Remote work study: Our findings and tips
We’ve decided to conduct an internal survey after several months of remote work to see what our 100+ employees had to say about working from home.
Like most other companies during the COVID-19 pandemic, Spica was forced to suddenly shift from office to remote work, and so the majority of employees have been doing their work from home. While some were doing so before the pandemic, implementing this approach company-wide was definitely challenging and an interesting experience.
- The seven main findings from our work from home study
- 1. Find processes that fit remote work
- 2. The need to clearly separate work and private life
- 3. Increase the efficiency, not the frequency, of meetings
- 4. Break weekly objectives into smaller tasks
- 5. Remote work can be more productive
- 6. Feeling isolated is an issue that shouldn’t be overlooked
- 7. The reasons our employees enjoy working from home
The bottom line: unsurprisingly, 91% of our employees would like to continue working from home after the pandemic - most of them for two or three days per week. However, they would also like to improve some areas of remote work.
If you’re interested in first-hand findings, insights and tips from some of our more experienced remote workers, you are kindly invited to read on.
The seven main findings from our work from home study
1. Find processes that fit remote work
More than two-thirds of our employees think that work processes (e.g., meeting frequency and technological tools) need to be better adapted to flexible forms of work.
This result was as expected, as the sudden change didn’t allow us to provide most of our employees with powerful laptops, VPN connections, and other tools needed for efficient remote work. To be efficient at remote work, the technology you’re using must work and the right processes must be in place.
As there will be more and more remote work, we’ve decided to create a set of rules and guidelines, where we’ll clearly state the processes our company uses and our expectations when it comes to working from home. This proved very beneficial during the transition and it’s also useful for new employees.
2. The need to clearly separate work and private life
One of the bigger challenges our employees faced was separating their work and private life. 66% of respondents said they would like to set clearer boundaries between their private and business life. This shows that flexible working hours can be a double-edged sword if you’re not disciplined and strict. Soon you can find yourself constantly skipping between work and private life, which can easily lead to burnout.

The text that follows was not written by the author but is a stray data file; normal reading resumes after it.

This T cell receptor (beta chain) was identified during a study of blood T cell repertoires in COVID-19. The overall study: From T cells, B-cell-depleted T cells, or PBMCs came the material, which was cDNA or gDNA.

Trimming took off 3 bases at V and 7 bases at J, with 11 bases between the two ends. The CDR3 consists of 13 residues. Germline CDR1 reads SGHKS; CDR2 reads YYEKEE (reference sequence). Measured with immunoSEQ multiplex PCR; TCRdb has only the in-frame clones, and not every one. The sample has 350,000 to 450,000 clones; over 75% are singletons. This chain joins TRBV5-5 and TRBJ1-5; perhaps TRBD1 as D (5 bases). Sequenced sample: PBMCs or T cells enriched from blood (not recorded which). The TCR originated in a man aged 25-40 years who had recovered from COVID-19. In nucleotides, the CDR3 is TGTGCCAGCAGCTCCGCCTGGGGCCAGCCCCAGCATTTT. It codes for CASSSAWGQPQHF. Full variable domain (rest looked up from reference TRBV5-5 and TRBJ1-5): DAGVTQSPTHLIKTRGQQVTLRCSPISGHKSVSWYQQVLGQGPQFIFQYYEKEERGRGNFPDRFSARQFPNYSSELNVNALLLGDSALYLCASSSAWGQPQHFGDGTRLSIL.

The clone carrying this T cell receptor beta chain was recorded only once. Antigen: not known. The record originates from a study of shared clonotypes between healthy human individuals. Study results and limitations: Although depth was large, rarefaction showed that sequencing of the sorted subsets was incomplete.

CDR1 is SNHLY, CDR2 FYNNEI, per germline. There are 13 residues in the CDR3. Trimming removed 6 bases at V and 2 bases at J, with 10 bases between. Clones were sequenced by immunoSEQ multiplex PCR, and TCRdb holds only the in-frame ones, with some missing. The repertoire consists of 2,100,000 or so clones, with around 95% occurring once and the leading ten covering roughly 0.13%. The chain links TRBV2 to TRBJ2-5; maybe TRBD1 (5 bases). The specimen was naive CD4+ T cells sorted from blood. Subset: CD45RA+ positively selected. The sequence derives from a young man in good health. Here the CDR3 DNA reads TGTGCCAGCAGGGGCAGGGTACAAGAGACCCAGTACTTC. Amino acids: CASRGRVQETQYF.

Scheduling your working hours and ensuring your family members don’t disturb you during deep work is of the utmost importance. Here are a few tips that make it easier to unplug once you’re done with work:
- Work only at your workstation and once you’re done for the day “close it” until tomorrow. Don’t use your working desk for anything else if possible.
- Tell your co-workers when you’re done for the day. Letting them know will make it easier to ignore your work email inbox and notifications until tomorrow.
- Decide what time you’ll stop working and start doing something else immediately afterwards. Take a nap, cook lunch or dinner, exercise, play with your kids, - it doesn’t matter what you do, what matters is that you make the mental shift and take your mind off work.
3. Increase the efficiency, not the frequency, of meetings
As is probably also your experience, the frequency of meetings increased for roughly half of our employees, which is significant as meetings can be very time-consuming. 51% of our employees think that the meetings remained as productive as in the office and 33% saw the meetings as more productive, which is something to build upon.
Employees noticed room for improvement and think the meetings would be even better if:
- the agenda was sent to the participants before the meeting (66%),
- they were recorded (46%),
- there weren’t several tasks being performed simultaneously during the meeting (64%).
65% of employees think they do not need more communication with management.
It seems that we implemented enough virtual meetings in our working process. The next step is to strive towards maximum efficiency where all the participants are prepared, the agenda is clear, and everyone stays on point. That should lead to fewer meetings without compromising clarity.
4. Break weekly objectives into smaller tasks
Speaking of clarity - 44% of employees would like to see clearer instructions and expectations being expressed by management. Although the sudden change because of Covid made things tough, we should still strive to achieve clear communication. Being clear can be especially challenging for middle management as they need to lead their team and answer to upper management.